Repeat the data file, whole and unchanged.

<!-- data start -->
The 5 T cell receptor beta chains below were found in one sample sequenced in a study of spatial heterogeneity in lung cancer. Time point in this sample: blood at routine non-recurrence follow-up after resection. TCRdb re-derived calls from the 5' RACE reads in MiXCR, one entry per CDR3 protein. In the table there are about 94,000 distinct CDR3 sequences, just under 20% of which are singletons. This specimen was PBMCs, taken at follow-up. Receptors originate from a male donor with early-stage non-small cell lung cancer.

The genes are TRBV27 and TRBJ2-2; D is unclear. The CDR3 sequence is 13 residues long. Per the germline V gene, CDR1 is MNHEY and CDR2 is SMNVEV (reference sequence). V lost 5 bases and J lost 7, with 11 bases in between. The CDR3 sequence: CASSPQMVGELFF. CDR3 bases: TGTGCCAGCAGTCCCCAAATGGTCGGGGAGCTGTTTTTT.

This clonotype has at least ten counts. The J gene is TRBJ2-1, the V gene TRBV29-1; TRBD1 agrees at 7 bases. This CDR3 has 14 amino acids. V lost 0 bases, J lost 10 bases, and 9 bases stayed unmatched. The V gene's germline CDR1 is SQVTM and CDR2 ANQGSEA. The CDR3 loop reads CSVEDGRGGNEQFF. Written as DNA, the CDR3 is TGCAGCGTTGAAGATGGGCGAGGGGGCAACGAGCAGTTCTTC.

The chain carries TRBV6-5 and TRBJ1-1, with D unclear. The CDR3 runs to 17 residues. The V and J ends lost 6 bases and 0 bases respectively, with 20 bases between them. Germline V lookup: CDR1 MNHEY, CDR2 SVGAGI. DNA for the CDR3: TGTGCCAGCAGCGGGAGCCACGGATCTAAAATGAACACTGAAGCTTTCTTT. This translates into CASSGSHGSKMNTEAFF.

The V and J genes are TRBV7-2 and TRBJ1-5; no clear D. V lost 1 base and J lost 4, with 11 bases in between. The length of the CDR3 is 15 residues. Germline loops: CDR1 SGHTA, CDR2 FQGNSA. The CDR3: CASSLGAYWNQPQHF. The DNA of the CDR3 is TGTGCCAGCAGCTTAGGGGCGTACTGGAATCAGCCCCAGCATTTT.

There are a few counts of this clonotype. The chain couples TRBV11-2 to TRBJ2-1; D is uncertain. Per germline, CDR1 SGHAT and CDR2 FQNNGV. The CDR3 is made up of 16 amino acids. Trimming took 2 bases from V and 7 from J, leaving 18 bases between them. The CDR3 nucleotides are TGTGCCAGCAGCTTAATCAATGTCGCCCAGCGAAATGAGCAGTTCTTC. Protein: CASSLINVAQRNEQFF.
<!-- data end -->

The 5 T cell receptor beta chains below were found in one sample sequenced in a study of spatial heterogeneity in lung cancer. Time point in this sample: blood at routine non-recurrence follow-up after resection. TCRdb re-derived calls from the 5' RACE reads in MiXCR, one entry per CDR3 protein. In the table there are about 94,000 distinct CDR3 sequences, just under 20% of which are singletons. This specimen was PBMCs, taken at follow-up. Receptors originate from a male donor with early-stage non-small cell lung cancer.

The genes are TRBV27 and TRBJ2-2; D is unclear. The CDR3 sequence is 13 residues long. Per the germline V gene, CDR1 is MNHEY and CDR2 is SMNVEV (reference sequence). V lost 5 bases and J lost 7, with 11 bases in between. The CDR3 sequence: CASSPQMVGELFF. CDR3 bases: TGTGCCAGCAGTCCCCAAATGGTCGGGGAGCTGTTTTTT.

This clonotype has at least ten counts. The J gene is TRBJ2-1, the V gene TRBV29-1; TRBD1 agrees at 7 bases. This CDR3 has 14 amino acids. V lost 0 bases, J lost 10 bases, and 9 bases stayed unmatched. The V gene's germline CDR1 is SQVTM and CDR2 ANQGSEA. The CDR3 loop reads CSVEDGRGGNEQFF. Written as DNA, the CDR3 is TGCAGCGTTGAAGATGGGCGAGGGGGCAACGAGCAGTTCTTC.

The chain carries TRBV6-5 and TRBJ1-1, with D unclear. The CDR3 runs to 17 residues. The V and J ends lost 6 bases and 0 bases respectively, with 20 bases between them. Germline V lookup: CDR1 MNHEY, CDR2 SVGAGI. DNA for the CDR3: TGTGCCAGCAGCGGGAGCCACGGATCTAAAATGAACACTGAAGCTTTCTTT. This translates into CASSGSHGSKMNTEAFF.

The V and J genes are TRBV7-2 and TRBJ1-5; no clear D. V lost 1 base and J lost 4, with 11 bases in between. The length of the CDR3 is 15 residues. Germline loops: CDR1 SGHTA, CDR2 FQGNSA. The CDR3: CASSLGAYWNQPQHF. The DNA of the CDR3 is TGTGCCAGCAGCTTAGGGGCGTACTGGAATCAGCCCCAGCATTTT.

There are a few counts of this clonotype. The chain couples TRBV11-2 to TRBJ2-1; D is uncertain. Per germline, CDR1 SGHAT and CDR2 FQNNGV. The CDR3 is made up of 16 amino acids. Trimming took 2 bases from V and 7 from J, leaving 18 bases between them. The CDR3 nucleotides are TGTGCCAGCAGCTTAATCAATGTCGCCCAGCGAAATGAGCAGTTCTTC. Protein: CASSLINVAQRNEQFF.